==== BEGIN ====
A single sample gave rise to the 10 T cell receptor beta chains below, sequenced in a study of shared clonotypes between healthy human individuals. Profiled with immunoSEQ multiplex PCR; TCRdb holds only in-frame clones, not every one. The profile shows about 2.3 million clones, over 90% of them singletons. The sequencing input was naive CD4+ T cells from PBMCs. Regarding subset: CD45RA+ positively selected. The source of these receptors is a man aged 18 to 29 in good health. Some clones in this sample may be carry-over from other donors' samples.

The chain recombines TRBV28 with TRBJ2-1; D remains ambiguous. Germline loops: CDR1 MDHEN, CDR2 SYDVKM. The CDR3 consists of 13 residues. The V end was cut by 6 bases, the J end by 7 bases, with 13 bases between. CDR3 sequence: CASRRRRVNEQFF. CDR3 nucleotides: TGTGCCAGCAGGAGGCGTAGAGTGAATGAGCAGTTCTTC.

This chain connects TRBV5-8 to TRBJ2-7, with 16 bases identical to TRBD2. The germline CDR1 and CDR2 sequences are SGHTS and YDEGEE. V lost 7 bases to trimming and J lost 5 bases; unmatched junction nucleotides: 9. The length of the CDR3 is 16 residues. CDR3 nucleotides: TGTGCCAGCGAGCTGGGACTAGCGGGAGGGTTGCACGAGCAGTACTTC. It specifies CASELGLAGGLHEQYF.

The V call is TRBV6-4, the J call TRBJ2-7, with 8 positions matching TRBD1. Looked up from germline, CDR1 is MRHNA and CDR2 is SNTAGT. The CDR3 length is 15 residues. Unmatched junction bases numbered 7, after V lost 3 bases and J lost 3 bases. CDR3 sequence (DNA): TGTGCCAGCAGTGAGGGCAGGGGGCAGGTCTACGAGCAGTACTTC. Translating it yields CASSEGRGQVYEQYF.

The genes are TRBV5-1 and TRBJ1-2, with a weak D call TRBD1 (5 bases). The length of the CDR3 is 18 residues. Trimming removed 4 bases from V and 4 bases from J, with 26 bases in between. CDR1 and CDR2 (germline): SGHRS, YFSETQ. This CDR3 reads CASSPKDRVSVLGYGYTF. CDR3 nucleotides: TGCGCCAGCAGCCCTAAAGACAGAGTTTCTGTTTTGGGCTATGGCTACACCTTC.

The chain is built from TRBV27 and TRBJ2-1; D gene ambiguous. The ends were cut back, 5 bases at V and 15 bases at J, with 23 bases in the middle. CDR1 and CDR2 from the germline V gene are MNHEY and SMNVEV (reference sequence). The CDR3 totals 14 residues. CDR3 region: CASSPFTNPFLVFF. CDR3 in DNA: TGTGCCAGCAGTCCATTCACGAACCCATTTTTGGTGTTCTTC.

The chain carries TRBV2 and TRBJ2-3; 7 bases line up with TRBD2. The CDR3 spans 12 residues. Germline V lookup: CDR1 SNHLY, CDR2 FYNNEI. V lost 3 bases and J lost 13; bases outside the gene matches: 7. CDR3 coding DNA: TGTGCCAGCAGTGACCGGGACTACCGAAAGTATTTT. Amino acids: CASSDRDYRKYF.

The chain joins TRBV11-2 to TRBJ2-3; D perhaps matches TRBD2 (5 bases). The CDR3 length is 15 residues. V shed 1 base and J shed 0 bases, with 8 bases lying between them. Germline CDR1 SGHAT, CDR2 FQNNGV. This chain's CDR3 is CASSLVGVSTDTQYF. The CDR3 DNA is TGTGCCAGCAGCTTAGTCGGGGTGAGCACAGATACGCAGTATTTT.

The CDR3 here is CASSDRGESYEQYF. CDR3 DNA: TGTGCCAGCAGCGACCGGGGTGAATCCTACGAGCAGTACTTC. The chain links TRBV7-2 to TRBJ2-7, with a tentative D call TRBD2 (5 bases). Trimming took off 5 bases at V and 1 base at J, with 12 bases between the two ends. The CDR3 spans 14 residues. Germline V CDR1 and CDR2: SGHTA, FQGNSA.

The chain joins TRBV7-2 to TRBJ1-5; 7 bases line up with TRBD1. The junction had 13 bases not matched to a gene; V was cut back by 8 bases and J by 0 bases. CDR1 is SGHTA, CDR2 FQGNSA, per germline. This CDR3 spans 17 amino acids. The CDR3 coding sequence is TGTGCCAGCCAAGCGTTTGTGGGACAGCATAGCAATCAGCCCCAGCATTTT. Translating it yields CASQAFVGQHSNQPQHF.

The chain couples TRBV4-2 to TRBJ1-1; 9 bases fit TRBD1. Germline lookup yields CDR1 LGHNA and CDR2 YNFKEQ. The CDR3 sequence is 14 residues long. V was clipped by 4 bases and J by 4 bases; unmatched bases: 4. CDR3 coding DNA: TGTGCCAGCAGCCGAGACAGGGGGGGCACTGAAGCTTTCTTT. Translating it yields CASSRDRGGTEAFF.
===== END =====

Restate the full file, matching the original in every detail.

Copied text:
A single sample gave rise to the 10 T cell receptor beta chains below, sequenced in a study of shared clonotypes between healthy human individuals. Profiled with immunoSEQ multiplex PCR; TCRdb holds only in-frame clones, not every one. The profile shows about 2.3 million clones, over 90% of them singletons. The sequencing input was naive CD4+ T cells from PBMCs. Regarding subset: CD45RA+ positively selected. The source of these receptors is a man aged 18 to 29 in good health. Some clones in this sample may be carry-over from other donors' samples.

The chain recombines TRBV28 with TRBJ2-1; D remains ambiguous. Germline loops: CDR1 MDHEN, CDR2 SYDVKM. The CDR3 consists of 13 residues. The V end was cut by 6 bases, the J end by 7 bases, with 13 bases between. CDR3 sequence: CASRRRRVNEQFF. CDR3 nucleotides: TGTGCCAGCAGGAGGCGTAGAGTGAATGAGCAGTTCTTC.

This chain connects TRBV5-8 to TRBJ2-7, with 16 bases identical to TRBD2. The germline CDR1 and CDR2 sequences are SGHTS and YDEGEE. V lost 7 bases to trimming and J lost 5 bases; unmatched junction nucleotides: 9. The length of the CDR3 is 16 residues. CDR3 nucleotides: TGTGCCAGCGAGCTGGGACTAGCGGGAGGGTTGCACGAGCAGTACTTC. It specifies CASELGLAGGLHEQYF.

The V call is TRBV6-4, the J call TRBJ2-7, with 8 positions matching TRBD1. Looked up from germline, CDR1 is MRHNA and CDR2 is SNTAGT. The CDR3 length is 15 residues. Unmatched junction bases numbered 7, after V lost 3 bases and J lost 3 bases. CDR3 sequence (DNA): TGTGCCAGCAGTGAGGGCAGGGGGCAGGTCTACGAGCAGTACTTC. Translating it yields CASSEGRGQVYEQYF.

The genes are TRBV5-1 and TRBJ1-2, with a weak D call TRBD1 (5 bases). The length of the CDR3 is 18 residues. Trimming removed 4 bases from V and 4 bases from J, with 26 bases in between. CDR1 and CDR2 (germline): SGHRS, YFSETQ. This CDR3 reads CASSPKDRVSVLGYGYTF. CDR3 nucleotides: TGCGCCAGCAGCCCTAAAGACAGAGTTTCTGTTTTGGGCTATGGCTACACCTTC.

The chain is built from TRBV27 and TRBJ2-1; D gene ambiguous. The ends were cut back, 5 bases at V and 15 bases at J, with 23 bases in the middle. CDR1 and CDR2 from the germline V gene are MNHEY and SMNVEV (reference sequence). The CDR3 totals 14 residues. CDR3 region: CASSPFTNPFLVFF. CDR3 in DNA: TGTGCCAGCAGTCCATTCACGAACCCATTTTTGGTGTTCTTC.

The chain carries TRBV2 and TRBJ2-3; 7 bases line up with TRBD2. The CDR3 spans 12 residues. Germline V lookup: CDR1 SNHLY, CDR2 FYNNEI. V lost 3 bases and J lost 13; bases outside the gene matches: 7. CDR3 coding DNA: TGTGCCAGCAGTGACCGGGACTACCGAAAGTATTTT. Amino acids: CASSDRDYRKYF.

The chain joins TRBV11-2 to TRBJ2-3; D perhaps matches TRBD2 (5 bases). The CDR3 length is 15 residues. V shed 1 base and J shed 0 bases, with 8 bases lying between them. Germline CDR1 SGHAT, CDR2 FQNNGV. This chain's CDR3 is CASSLVGVSTDTQYF. The CDR3 DNA is TGTGCCAGCAGCTTAGTCGGGGTGAGCACAGATACGCAGTATTTT.

The CDR3 here is CASSDRGESYEQYF. CDR3 DNA: TGTGCCAGCAGCGACCGGGGTGAATCCTACGAGCAGTACTTC. The chain links TRBV7-2 to TRBJ2-7, with a tentative D call TRBD2 (5 bases). Trimming took off 5 bases at V and 1 base at J, with 12 bases between the two ends. The CDR3 spans 14 residues. Germline V CDR1 and CDR2: SGHTA, FQGNSA.

The chain joins TRBV7-2 to TRBJ1-5; 7 bases line up with TRBD1. The junction had 13 bases not matched to a gene; V was cut back by 8 bases and J by 0 bases. CDR1 is SGHTA, CDR2 FQGNSA, per germline. This CDR3 spans 17 amino acids. The CDR3 coding sequence is TGTGCCAGCCAAGCGTTTGTGGGACAGCATAGCAATCAGCCCCAGCATTTT. Translating it yields CASQAFVGQHSNQPQHF.

The chain couples TRBV4-2 to TRBJ1-1; 9 bases fit TRBD1. Germline lookup yields CDR1 LGHNA and CDR2 YNFKEQ. The CDR3 sequence is 14 residues long. V was clipped by 4 bases and J by 4 bases; unmatched bases: 4. CDR3 coding DNA: TGTGCCAGCAGCCGAGACAGGGGGGGCACTGAAGCTTTCTTT. Translating it yields CASSRDRGGTEAFF.